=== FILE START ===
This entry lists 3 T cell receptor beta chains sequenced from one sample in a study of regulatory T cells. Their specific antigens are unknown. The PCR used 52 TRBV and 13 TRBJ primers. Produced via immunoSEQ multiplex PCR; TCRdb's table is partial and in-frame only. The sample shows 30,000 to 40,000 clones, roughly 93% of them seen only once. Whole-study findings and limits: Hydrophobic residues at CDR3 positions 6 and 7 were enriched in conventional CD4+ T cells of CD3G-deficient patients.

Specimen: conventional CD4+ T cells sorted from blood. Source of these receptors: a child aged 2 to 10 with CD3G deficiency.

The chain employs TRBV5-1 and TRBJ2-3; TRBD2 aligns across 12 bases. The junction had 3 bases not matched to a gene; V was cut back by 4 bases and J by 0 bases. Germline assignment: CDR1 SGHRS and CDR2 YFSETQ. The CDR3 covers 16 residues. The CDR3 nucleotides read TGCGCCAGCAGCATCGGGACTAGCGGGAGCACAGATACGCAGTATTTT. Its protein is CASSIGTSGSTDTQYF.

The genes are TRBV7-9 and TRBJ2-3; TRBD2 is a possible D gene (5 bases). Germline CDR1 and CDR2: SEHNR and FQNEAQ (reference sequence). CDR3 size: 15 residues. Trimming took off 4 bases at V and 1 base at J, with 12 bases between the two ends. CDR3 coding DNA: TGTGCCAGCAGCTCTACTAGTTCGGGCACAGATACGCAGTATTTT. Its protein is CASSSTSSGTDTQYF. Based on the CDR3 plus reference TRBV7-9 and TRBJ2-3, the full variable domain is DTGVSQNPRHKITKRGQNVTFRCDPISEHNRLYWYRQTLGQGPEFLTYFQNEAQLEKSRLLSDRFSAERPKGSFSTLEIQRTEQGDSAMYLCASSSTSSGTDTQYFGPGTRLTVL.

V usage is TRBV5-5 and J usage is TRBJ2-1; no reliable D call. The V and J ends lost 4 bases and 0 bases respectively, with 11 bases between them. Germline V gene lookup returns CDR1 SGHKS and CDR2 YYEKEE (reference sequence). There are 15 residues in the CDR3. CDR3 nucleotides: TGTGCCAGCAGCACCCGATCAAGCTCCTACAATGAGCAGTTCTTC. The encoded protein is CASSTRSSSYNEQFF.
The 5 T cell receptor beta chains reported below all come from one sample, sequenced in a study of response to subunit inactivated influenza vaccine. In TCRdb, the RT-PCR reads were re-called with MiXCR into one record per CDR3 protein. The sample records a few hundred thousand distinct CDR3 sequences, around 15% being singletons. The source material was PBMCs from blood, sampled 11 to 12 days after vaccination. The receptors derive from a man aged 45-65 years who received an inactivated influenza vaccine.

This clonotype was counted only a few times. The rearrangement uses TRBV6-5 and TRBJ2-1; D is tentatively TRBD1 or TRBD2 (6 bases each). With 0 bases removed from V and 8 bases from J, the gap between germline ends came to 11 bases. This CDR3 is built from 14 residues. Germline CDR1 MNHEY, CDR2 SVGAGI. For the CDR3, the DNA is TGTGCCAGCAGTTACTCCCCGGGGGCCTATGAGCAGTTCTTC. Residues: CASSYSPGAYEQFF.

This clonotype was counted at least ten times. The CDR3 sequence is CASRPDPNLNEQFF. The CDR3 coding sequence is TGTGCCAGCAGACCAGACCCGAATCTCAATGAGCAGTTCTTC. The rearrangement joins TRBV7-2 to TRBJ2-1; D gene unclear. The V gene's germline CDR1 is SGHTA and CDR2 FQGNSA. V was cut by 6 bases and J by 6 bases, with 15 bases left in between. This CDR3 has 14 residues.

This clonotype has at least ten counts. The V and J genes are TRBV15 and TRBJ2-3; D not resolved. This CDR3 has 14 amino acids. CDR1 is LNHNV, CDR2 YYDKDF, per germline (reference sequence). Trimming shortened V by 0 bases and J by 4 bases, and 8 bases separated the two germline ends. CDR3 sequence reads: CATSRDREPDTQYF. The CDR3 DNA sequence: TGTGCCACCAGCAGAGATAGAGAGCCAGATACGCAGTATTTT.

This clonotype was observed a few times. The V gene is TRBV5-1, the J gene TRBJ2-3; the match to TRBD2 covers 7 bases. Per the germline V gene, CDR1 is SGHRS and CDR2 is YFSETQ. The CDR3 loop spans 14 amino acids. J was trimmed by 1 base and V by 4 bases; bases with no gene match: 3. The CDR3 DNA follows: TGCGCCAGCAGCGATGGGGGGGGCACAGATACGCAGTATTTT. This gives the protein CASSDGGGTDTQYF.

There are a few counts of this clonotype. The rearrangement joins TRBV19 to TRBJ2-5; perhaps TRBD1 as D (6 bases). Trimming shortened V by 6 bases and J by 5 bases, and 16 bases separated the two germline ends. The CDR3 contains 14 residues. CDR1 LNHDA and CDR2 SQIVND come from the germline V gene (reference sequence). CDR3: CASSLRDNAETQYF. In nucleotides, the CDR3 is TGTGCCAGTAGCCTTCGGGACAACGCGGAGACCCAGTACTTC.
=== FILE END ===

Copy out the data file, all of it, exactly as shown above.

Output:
This entry lists 3 T cell receptor beta chains sequenced from one sample in a study of regulatory T cells. Their specific antigens are unknown. The PCR used 52 TRBV and 13 TRBJ primers. Produced via immunoSEQ multiplex PCR; TCRdb's table is partial and in-frame only. The sample shows 30,000 to 40,000 clones, roughly 93% of them seen only once. Whole-study findings and limits: Hydrophobic residues at CDR3 positions 6 and 7 were enriched in conventional CD4+ T cells of CD3G-deficient patients.

Specimen: conventional CD4+ T cells sorted from blood. Source of these receptors: a child aged 2 to 10 with CD3G deficiency.

The chain employs TRBV5-1 and TRBJ2-3; TRBD2 aligns across 12 bases. The junction had 3 bases not matched to a gene; V was cut back by 4 bases and J by 0 bases. Germline assignment: CDR1 SGHRS and CDR2 YFSETQ. The CDR3 covers 16 residues. The CDR3 nucleotides read TGCGCCAGCAGCATCGGGACTAGCGGGAGCACAGATACGCAGTATTTT. Its protein is CASSIGTSGSTDTQYF.

The genes are TRBV7-9 and TRBJ2-3; TRBD2 is a possible D gene (5 bases). Germline CDR1 and CDR2: SEHNR and FQNEAQ (reference sequence). CDR3 size: 15 residues. Trimming took off 4 bases at V and 1 base at J, with 12 bases between the two ends. CDR3 coding DNA: TGTGCCAGCAGCTCTACTAGTTCGGGCACAGATACGCAGTATTTT. Its protein is CASSSTSSGTDTQYF. Based on the CDR3 plus reference TRBV7-9 and TRBJ2-3, the full variable domain is DTGVSQNPRHKITKRGQNVTFRCDPISEHNRLYWYRQTLGQGPEFLTYFQNEAQLEKSRLLSDRFSAERPKGSFSTLEIQRTEQGDSAMYLCASSSTSSGTDTQYFGPGTRLTVL.

V usage is TRBV5-5 and J usage is TRBJ2-1; no reliable D call. The V and J ends lost 4 bases and 0 bases respectively, with 11 bases between them. Germline V gene lookup returns CDR1 SGHKS and CDR2 YYEKEE (reference sequence). There are 15 residues in the CDR3. CDR3 nucleotides: TGTGCCAGCAGCACCCGATCAAGCTCCTACAATGAGCAGTTCTTC. The encoded protein is CASSTRSSSYNEQFF.
The 5 T cell receptor beta chains reported below all come from one sample, sequenced in a study of response to subunit inactivated influenza vaccine. In TCRdb, the RT-PCR reads were re-called with MiXCR into one record per CDR3 protein. The sample records a few hundred thousand distinct CDR3 sequences, around 15% being singletons. The source material was PBMCs from blood, sampled 11 to 12 days after vaccination. The receptors derive from a man aged 45-65 years who received an inactivated influenza vaccine.

This clonotype was counted only a few times. The rearrangement uses TRBV6-5 and TRBJ2-1; D is tentatively TRBD1 or TRBD2 (6 bases each). With 0 bases removed from V and 8 bases from J, the gap between germline ends came to 11 bases. This CDR3 is built from 14 residues. Germline CDR1 MNHEY, CDR2 SVGAGI. For the CDR3, the DNA is TGTGCCAGCAGTTACTCCCCGGGGGCCTATGAGCAGTTCTTC. Residues: CASSYSPGAYEQFF.

This clonotype was counted at least ten times. The CDR3 sequence is CASRPDPNLNEQFF. The CDR3 coding sequence is TGTGCCAGCAGACCAGACCCGAATCTCAATGAGCAGTTCTTC. The rearrangement joins TRBV7-2 to TRBJ2-1; D gene unclear. The V gene's germline CDR1 is SGHTA and CDR2 FQGNSA. V was cut by 6 bases and J by 6 bases, with 15 bases left in between. This CDR3 has 14 residues.

This clonotype has at least ten counts. The V and J genes are TRBV15 and TRBJ2-3; D not resolved. This CDR3 has 14 amino acids. CDR1 is LNHNV, CDR2 YYDKDF, per germline (reference sequence). Trimming shortened V by 0 bases and J by 4 bases, and 8 bases separated the two germline ends. CDR3 sequence reads: CATSRDREPDTQYF. The CDR3 DNA sequence: TGTGCCACCAGCAGAGATAGAGAGCCAGATACGCAGTATTTT.

This clonotype was observed a few times. The V gene is TRBV5-1, the J gene TRBJ2-3; the match to TRBD2 covers 7 bases. Per the germline V gene, CDR1 is SGHRS and CDR2 is YFSETQ. The CDR3 loop spans 14 amino acids. J was trimmed by 1 base and V by 4 bases; bases with no gene match: 3. The CDR3 DNA follows: TGCGCCAGCAGCGATGGGGGGGGCACAGATACGCAGTATTTT. This gives the protein CASSDGGGTDTQYF.

There are a few counts of this clonotype. The rearrangement joins TRBV19 to TRBJ2-5; perhaps TRBD1 as D (6 bases). Trimming shortened V by 6 bases and J by 5 bases, and 16 bases separated the two germline ends. The CDR3 contains 14 residues. CDR1 LNHDA and CDR2 SQIVND come from the germline V gene (reference sequence). CDR3: CASSLRDNAETQYF. In nucleotides, the CDR3 is TGTGCCAGTAGCCTTCGGGACAACGCGGAGACCCAGTACTTC.